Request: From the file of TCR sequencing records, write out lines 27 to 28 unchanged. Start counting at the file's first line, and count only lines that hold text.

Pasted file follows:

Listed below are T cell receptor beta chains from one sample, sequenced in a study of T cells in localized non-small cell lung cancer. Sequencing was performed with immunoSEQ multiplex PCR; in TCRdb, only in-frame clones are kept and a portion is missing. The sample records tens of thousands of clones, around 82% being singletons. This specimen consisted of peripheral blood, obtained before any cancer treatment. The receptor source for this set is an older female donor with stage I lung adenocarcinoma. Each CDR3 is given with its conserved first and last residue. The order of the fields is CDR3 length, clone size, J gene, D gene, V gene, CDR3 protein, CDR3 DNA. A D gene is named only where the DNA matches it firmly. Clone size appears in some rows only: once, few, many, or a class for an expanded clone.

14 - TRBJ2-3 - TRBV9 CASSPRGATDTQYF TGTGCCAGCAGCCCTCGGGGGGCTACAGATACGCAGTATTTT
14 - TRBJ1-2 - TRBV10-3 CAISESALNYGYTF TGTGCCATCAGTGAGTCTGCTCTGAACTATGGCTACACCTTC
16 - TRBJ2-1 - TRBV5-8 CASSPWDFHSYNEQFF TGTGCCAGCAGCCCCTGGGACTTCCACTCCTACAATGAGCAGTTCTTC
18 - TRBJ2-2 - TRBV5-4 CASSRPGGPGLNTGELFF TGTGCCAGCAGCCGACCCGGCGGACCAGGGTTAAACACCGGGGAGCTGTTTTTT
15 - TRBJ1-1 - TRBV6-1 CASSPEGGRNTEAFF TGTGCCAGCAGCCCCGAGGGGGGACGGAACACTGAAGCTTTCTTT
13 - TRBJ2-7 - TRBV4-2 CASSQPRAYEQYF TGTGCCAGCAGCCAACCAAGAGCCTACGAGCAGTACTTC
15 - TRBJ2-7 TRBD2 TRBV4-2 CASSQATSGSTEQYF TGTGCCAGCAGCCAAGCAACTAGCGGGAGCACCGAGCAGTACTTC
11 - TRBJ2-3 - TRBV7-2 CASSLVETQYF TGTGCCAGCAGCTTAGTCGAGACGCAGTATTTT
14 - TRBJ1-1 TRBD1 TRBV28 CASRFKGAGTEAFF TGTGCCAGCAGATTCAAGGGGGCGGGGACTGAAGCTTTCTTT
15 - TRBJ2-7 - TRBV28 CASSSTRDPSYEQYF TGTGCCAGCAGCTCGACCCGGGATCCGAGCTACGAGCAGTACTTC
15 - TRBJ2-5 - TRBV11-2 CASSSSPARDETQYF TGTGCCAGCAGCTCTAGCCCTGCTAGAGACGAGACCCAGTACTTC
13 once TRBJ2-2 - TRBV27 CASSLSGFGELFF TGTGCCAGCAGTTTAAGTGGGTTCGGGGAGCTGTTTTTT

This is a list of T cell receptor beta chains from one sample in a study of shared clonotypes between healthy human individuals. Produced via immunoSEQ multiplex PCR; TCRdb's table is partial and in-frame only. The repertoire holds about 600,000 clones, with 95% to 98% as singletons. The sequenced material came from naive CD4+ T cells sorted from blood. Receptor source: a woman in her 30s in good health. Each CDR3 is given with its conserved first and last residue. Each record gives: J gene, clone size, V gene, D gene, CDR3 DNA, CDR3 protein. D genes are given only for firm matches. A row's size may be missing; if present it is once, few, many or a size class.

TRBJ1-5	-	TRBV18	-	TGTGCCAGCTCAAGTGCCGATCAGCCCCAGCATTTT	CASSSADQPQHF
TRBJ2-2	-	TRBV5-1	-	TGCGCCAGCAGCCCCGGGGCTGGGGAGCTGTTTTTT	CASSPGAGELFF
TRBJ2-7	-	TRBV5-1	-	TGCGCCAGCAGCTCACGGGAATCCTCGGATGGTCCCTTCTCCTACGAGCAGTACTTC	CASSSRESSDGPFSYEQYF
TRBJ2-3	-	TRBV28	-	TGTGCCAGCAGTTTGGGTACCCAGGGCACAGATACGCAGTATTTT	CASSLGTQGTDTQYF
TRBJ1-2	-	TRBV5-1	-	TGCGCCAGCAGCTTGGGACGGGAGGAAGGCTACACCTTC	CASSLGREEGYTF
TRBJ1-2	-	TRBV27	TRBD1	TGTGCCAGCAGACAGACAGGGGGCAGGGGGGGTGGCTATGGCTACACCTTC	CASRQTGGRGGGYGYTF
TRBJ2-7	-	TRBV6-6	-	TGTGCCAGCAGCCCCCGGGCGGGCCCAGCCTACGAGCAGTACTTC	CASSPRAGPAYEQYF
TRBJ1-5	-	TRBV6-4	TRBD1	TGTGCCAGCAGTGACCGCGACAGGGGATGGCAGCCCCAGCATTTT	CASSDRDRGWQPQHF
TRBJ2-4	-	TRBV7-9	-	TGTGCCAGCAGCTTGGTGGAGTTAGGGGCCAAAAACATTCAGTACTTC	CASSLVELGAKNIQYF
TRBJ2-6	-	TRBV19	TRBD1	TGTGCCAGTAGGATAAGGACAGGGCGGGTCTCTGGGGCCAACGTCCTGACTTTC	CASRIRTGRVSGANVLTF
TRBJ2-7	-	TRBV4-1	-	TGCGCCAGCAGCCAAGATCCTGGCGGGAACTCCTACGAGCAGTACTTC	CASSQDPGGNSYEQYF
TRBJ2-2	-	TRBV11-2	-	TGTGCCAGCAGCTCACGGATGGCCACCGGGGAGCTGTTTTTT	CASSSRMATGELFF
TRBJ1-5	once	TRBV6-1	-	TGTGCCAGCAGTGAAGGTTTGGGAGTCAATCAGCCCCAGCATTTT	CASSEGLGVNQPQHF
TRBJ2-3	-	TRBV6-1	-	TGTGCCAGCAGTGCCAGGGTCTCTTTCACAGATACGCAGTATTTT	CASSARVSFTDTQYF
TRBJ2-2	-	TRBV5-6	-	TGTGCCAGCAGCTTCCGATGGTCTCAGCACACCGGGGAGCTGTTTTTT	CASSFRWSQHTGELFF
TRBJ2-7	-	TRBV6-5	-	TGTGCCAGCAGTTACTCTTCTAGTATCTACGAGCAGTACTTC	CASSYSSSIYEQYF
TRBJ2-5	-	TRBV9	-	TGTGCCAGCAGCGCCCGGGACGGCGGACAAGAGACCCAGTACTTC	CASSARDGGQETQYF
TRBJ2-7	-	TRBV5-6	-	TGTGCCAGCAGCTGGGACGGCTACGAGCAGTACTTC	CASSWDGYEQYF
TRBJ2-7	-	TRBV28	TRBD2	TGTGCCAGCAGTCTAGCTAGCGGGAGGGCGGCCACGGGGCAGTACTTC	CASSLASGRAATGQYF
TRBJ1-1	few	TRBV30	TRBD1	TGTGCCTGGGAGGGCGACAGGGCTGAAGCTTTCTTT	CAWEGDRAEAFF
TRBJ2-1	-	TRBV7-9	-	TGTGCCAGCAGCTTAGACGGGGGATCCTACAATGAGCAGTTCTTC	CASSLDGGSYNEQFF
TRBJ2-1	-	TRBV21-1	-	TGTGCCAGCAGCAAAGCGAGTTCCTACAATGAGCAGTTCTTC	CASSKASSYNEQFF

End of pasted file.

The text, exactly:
TRBJ1-5	once	TRBV6-1	-	TGTGCCAGCAGTGAAGGTTTGGGAGTCAATCAGCCCCAGCATTTT	CASSEGLGVNQPQHF
TRBJ2-3	-	TRBV6-1	-	TGTGCCAGCAGTGCCAGGGTCTCTTTCACAGATACGCAGTATTTT	CASSARVSFTDTQYF